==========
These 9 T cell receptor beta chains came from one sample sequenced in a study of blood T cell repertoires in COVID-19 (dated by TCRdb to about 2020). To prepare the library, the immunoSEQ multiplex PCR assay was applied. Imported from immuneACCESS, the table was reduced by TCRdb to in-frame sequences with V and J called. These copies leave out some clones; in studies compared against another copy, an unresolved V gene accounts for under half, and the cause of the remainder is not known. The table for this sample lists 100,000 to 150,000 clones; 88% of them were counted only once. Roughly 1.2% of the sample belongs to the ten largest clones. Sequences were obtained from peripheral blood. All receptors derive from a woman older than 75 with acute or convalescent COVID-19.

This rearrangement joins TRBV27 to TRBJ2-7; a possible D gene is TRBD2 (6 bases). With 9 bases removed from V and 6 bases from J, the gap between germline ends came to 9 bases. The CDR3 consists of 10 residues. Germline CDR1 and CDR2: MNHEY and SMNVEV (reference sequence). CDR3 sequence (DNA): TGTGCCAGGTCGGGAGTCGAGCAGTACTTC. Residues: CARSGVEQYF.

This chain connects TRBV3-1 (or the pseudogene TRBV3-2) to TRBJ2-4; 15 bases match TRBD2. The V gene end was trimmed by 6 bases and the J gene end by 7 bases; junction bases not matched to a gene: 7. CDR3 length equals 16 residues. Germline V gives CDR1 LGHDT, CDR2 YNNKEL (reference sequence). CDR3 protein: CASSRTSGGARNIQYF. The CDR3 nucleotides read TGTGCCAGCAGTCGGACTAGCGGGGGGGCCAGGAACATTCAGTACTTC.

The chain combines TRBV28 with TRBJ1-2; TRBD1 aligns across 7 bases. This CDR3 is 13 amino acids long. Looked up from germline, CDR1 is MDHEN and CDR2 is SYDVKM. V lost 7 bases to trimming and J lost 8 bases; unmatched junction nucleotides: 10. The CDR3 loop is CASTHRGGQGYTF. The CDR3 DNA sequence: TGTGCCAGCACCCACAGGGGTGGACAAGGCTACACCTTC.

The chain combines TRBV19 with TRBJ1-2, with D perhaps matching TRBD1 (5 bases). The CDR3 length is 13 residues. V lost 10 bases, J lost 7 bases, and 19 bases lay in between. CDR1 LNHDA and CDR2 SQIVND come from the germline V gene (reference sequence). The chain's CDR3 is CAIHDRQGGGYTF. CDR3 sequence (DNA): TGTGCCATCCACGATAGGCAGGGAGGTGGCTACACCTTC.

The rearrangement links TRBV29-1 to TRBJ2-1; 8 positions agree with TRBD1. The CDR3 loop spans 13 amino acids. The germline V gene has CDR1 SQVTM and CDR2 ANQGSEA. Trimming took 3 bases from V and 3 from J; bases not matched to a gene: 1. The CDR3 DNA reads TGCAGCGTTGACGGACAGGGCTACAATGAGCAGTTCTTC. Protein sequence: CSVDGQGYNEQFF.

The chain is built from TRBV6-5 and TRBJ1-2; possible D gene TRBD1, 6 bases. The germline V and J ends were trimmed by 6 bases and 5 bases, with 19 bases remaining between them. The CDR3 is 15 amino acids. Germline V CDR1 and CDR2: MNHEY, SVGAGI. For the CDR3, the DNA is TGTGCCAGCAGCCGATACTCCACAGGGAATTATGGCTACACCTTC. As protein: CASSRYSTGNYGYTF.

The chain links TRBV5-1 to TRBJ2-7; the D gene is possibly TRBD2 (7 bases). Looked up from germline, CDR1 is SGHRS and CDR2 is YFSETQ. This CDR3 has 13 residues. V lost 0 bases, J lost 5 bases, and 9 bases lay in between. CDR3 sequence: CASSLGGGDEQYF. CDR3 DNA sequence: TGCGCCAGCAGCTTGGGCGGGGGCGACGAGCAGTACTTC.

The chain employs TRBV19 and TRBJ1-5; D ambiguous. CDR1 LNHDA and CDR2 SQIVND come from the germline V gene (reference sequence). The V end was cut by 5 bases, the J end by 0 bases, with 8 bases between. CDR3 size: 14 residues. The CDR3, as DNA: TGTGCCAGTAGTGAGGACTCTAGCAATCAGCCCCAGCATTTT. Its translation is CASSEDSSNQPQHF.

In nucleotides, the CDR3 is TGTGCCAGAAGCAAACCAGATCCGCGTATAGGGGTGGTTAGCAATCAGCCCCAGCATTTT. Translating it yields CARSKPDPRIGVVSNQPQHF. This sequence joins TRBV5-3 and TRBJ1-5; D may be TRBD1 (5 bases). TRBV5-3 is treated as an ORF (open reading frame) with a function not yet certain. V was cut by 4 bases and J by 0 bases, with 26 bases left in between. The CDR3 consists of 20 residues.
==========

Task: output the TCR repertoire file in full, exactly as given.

These 9 T cell receptor beta chains came from one sample sequenced in a study of blood T cell repertoires in COVID-19 (dated by TCRdb to about 2020). To prepare the library, the immunoSEQ multiplex PCR assay was applied. Imported from immuneACCESS, the table was reduced by TCRdb to in-frame sequences with V and J called. These copies leave out some clones; in studies compared against another copy, an unresolved V gene accounts for under half, and the cause of the remainder is not known. The table for this sample lists 100,000 to 150,000 clones; 88% of them were counted only once. Roughly 1.2% of the sample belongs to the ten largest clones. Sequences were obtained from peripheral blood. All receptors derive from a woman older than 75 with acute or convalescent COVID-19.

This rearrangement joins TRBV27 to TRBJ2-7; a possible D gene is TRBD2 (6 bases). With 9 bases removed from V and 6 bases from J, the gap between germline ends came to 9 bases. The CDR3 consists of 10 residues. Germline CDR1 and CDR2: MNHEY and SMNVEV (reference sequence). CDR3 sequence (DNA): TGTGCCAGGTCGGGAGTCGAGCAGTACTTC. Residues: CARSGVEQYF.

This chain connects TRBV3-1 (or the pseudogene TRBV3-2) to TRBJ2-4; 15 bases match TRBD2. The V gene end was trimmed by 6 bases and the J gene end by 7 bases; junction bases not matched to a gene: 7. CDR3 length equals 16 residues. Germline V gives CDR1 LGHDT, CDR2 YNNKEL (reference sequence). CDR3 protein: CASSRTSGGARNIQYF. The CDR3 nucleotides read TGTGCCAGCAGTCGGACTAGCGGGGGGGCCAGGAACATTCAGTACTTC.

The chain combines TRBV28 with TRBJ1-2; TRBD1 aligns across 7 bases. This CDR3 is 13 amino acids long. Looked up from germline, CDR1 is MDHEN and CDR2 is SYDVKM. V lost 7 bases to trimming and J lost 8 bases; unmatched junction nucleotides: 10. The CDR3 loop is CASTHRGGQGYTF. The CDR3 DNA sequence: TGTGCCAGCACCCACAGGGGTGGACAAGGCTACACCTTC.

The chain combines TRBV19 with TRBJ1-2, with D perhaps matching TRBD1 (5 bases). The CDR3 length is 13 residues. V lost 10 bases, J lost 7 bases, and 19 bases lay in between. CDR1 LNHDA and CDR2 SQIVND come from the germline V gene (reference sequence). The chain's CDR3 is CAIHDRQGGGYTF. CDR3 sequence (DNA): TGTGCCATCCACGATAGGCAGGGAGGTGGCTACACCTTC.

The rearrangement links TRBV29-1 to TRBJ2-1; 8 positions agree with TRBD1. The CDR3 loop spans 13 amino acids. The germline V gene has CDR1 SQVTM and CDR2 ANQGSEA. Trimming took 3 bases from V and 3 from J; bases not matched to a gene: 1. The CDR3 DNA reads TGCAGCGTTGACGGACAGGGCTACAATGAGCAGTTCTTC. Protein sequence: CSVDGQGYNEQFF.

The chain is built from TRBV6-5 and TRBJ1-2; possible D gene TRBD1, 6 bases. The germline V and J ends were trimmed by 6 bases and 5 bases, with 19 bases remaining between them. The CDR3 is 15 amino acids. Germline V CDR1 and CDR2: MNHEY, SVGAGI. For the CDR3, the DNA is TGTGCCAGCAGCCGATACTCCACAGGGAATTATGGCTACACCTTC. As protein: CASSRYSTGNYGYTF.

The chain links TRBV5-1 to TRBJ2-7; the D gene is possibly TRBD2 (7 bases). Looked up from germline, CDR1 is SGHRS and CDR2 is YFSETQ. This CDR3 has 13 residues. V lost 0 bases, J lost 5 bases, and 9 bases lay in between. CDR3 sequence: CASSLGGGDEQYF. CDR3 DNA sequence: TGCGCCAGCAGCTTGGGCGGGGGCGACGAGCAGTACTTC.

The chain employs TRBV19 and TRBJ1-5; D ambiguous. CDR1 LNHDA and CDR2 SQIVND come from the germline V gene (reference sequence). The V end was cut by 5 bases, the J end by 0 bases, with 8 bases between. CDR3 size: 14 residues. The CDR3, as DNA: TGTGCCAGTAGTGAGGACTCTAGCAATCAGCCCCAGCATTTT. Its translation is CASSEDSSNQPQHF.

In nucleotides, the CDR3 is TGTGCCAGAAGCAAACCAGATCCGCGTATAGGGGTGGTTAGCAATCAGCCCCAGCATTTT. Translating it yields CARSKPDPRIGVVSNQPQHF. This sequence joins TRBV5-3 and TRBJ1-5; D may be TRBD1 (5 bases). TRBV5-3 is treated as an ORF (open reading frame) with a function not yet certain. V was cut by 4 bases and J by 0 bases, with 26 bases left in between. The CDR3 consists of 20 residues.